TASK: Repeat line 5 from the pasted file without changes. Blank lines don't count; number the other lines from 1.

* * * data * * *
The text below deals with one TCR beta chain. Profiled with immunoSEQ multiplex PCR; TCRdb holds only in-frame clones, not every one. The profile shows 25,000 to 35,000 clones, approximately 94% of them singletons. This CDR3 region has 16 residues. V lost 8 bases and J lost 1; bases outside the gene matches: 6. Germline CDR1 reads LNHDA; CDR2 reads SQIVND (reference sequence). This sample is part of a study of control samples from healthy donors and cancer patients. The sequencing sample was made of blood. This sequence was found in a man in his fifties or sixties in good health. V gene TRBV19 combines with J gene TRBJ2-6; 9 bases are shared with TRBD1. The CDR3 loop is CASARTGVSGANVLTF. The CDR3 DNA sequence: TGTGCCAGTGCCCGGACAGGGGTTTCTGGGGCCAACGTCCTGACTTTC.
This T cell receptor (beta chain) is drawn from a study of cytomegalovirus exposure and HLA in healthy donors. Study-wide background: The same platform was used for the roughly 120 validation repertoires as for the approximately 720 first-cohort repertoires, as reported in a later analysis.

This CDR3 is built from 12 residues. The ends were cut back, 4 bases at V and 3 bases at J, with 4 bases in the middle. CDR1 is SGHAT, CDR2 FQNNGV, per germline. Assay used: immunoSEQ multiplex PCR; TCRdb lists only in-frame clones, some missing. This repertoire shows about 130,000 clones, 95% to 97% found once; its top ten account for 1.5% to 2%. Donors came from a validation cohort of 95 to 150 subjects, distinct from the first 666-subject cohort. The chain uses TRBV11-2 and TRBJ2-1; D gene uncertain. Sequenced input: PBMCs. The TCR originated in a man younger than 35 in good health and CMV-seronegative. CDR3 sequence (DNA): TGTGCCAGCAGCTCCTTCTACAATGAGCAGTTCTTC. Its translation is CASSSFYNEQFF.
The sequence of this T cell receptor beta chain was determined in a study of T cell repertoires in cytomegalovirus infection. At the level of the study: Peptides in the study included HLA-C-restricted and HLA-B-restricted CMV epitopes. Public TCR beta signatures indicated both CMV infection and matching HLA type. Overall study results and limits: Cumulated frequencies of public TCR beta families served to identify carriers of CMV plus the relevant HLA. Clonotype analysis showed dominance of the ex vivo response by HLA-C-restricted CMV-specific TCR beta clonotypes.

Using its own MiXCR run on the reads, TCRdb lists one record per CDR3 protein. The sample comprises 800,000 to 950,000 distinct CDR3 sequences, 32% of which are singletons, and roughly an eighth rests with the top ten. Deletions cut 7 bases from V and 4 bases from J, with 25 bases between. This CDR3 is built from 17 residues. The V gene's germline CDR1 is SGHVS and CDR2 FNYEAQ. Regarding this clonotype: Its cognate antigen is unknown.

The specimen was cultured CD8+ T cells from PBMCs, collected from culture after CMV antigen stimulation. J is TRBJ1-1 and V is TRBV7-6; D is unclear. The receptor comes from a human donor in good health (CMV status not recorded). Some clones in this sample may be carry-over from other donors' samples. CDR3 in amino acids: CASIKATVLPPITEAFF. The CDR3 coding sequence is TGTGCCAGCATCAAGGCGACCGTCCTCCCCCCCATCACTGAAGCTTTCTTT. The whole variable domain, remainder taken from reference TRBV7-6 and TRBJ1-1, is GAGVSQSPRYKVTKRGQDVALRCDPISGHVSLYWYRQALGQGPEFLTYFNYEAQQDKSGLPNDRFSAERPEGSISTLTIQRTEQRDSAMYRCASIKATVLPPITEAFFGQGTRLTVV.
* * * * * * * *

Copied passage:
Using its own MiXCR run on the reads, TCRdb lists one record per CDR3 protein. The sample comprises 800,000 to 950,000 distinct CDR3 sequences, 32% of which are singletons, and roughly an eighth rests with the top ten. Deletions cut 7 bases from V and 4 bases from J, with 25 bases between. This CDR3 is built from 17 residues. The V gene's germline CDR1 is SGHVS and CDR2 FNYEAQ. Regarding this clonotype: Its cognate antigen is unknown.